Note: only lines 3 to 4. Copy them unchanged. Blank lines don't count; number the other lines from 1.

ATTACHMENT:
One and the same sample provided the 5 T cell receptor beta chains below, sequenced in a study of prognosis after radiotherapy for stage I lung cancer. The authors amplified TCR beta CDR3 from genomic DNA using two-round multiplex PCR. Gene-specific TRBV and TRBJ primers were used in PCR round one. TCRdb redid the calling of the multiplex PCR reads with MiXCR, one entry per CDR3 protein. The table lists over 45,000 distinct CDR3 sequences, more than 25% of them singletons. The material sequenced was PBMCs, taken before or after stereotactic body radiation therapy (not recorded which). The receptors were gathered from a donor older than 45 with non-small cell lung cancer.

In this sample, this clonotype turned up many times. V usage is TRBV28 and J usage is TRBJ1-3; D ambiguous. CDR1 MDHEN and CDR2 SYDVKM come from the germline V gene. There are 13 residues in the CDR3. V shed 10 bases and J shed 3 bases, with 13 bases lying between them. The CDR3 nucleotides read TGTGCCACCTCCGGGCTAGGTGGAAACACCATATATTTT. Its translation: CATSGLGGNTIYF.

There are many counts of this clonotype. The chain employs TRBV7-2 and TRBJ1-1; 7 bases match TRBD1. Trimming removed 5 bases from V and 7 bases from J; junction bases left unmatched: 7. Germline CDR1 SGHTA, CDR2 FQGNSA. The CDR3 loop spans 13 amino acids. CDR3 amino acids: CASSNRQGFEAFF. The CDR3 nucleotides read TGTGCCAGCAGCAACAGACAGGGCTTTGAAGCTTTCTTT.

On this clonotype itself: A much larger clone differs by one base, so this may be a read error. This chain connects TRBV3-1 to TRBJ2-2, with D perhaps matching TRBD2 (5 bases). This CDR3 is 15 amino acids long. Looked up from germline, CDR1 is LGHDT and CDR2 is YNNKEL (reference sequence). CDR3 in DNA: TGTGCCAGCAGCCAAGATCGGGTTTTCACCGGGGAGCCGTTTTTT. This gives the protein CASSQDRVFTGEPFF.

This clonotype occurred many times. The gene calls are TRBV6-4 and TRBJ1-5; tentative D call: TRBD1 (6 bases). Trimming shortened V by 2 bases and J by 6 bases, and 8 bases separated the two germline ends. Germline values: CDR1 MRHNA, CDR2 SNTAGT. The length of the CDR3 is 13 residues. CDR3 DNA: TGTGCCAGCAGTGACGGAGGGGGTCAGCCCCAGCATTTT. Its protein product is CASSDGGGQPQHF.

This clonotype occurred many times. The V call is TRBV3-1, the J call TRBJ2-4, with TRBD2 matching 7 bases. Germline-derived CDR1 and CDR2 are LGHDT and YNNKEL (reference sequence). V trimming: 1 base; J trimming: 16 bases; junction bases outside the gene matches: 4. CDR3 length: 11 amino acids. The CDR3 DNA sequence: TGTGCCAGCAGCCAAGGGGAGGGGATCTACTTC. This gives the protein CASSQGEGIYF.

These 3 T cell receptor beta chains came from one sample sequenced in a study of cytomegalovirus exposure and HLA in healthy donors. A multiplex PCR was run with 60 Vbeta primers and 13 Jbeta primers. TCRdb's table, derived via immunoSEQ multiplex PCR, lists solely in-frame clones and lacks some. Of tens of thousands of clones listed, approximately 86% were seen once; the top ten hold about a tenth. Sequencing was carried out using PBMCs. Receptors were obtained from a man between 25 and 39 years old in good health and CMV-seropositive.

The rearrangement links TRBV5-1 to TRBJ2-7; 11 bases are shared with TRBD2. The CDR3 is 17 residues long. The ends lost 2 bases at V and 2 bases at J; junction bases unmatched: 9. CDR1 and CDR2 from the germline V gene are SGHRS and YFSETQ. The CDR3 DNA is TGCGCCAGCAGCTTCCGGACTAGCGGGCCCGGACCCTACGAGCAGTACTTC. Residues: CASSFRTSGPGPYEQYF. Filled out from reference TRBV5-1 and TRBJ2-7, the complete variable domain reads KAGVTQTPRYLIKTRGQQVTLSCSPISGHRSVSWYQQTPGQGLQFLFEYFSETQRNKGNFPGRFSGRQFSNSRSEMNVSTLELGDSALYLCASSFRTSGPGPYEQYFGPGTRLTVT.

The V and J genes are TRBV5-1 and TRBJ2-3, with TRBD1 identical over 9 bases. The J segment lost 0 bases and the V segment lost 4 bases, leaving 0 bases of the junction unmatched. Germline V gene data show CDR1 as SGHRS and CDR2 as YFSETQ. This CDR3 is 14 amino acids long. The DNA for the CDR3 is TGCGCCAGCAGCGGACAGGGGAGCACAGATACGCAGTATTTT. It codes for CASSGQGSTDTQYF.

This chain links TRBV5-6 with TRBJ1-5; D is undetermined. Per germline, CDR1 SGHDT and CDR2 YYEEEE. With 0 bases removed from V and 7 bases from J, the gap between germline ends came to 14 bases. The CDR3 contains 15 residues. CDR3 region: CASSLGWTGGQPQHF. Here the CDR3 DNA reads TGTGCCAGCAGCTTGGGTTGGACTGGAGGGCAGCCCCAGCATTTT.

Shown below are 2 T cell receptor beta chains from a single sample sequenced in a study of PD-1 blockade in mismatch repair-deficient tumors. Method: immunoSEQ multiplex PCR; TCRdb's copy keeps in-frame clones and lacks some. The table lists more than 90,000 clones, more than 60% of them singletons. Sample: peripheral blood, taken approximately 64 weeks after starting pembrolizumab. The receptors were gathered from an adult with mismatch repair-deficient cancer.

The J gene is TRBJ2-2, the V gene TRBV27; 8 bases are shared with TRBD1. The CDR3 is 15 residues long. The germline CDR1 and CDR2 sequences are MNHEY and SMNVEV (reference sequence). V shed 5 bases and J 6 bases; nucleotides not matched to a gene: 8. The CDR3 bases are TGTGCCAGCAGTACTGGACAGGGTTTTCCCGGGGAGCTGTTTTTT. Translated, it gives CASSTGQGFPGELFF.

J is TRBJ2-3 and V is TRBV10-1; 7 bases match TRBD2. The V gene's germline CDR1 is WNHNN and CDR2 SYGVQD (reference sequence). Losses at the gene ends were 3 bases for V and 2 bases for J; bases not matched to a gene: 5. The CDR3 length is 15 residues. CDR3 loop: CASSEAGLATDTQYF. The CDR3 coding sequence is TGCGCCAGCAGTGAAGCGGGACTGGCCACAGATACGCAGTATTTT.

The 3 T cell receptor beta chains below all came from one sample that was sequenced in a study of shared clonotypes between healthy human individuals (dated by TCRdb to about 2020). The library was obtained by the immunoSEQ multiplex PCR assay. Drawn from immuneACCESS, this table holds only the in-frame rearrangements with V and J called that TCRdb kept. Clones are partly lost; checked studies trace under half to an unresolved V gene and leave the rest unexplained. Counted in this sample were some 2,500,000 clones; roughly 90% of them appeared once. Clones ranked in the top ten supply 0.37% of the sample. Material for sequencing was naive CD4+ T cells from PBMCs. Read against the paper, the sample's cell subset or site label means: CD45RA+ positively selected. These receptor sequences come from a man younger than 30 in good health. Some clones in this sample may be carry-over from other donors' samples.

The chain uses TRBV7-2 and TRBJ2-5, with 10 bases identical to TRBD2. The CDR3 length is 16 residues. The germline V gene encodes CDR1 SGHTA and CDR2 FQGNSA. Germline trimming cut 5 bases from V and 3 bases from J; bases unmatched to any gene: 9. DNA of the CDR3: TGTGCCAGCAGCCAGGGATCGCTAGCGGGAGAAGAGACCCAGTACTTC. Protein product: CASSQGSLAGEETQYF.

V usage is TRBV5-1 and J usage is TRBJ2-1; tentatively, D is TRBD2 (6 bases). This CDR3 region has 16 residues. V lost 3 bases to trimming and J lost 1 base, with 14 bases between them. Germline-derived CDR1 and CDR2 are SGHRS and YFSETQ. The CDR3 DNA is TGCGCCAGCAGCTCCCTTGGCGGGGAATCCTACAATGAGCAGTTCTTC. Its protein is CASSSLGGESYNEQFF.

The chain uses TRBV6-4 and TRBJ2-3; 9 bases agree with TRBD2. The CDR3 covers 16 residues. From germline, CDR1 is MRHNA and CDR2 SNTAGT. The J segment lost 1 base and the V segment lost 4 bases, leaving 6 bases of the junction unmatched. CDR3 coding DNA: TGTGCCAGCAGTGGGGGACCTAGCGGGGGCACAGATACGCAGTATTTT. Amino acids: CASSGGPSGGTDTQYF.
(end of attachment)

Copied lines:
There are many counts of this clonotype. The chain employs TRBV7-2 and TRBJ1-1; 7 bases match TRBD1. Trimming removed 5 bases from V and 7 bases from J; junction bases left unmatched: 7. Germline CDR1 SGHTA, CDR2 FQGNSA. The CDR3 loop spans 13 amino acids. CDR3 amino acids: CASSNRQGFEAFF. The CDR3 nucleotides read TGTGCCAGCAGCAACAGACAGGGCTTTGAAGCTTTCTTT.

On this clonotype itself: A much larger clone differs by one base, so this may be a read error. This chain connects TRBV3-1 to TRBJ2-2, with D perhaps matching TRBD2 (5 bases). This CDR3 is 15 amino acids long. Looked up from germline, CDR1 is LGHDT and CDR2 is YNNKEL (reference sequence). CDR3 in DNA: TGTGCCAGCAGCCAAGATCGGGTTTTCACCGGGGAGCCGTTTTTT. This gives the protein CASSQDRVFTGEPFF.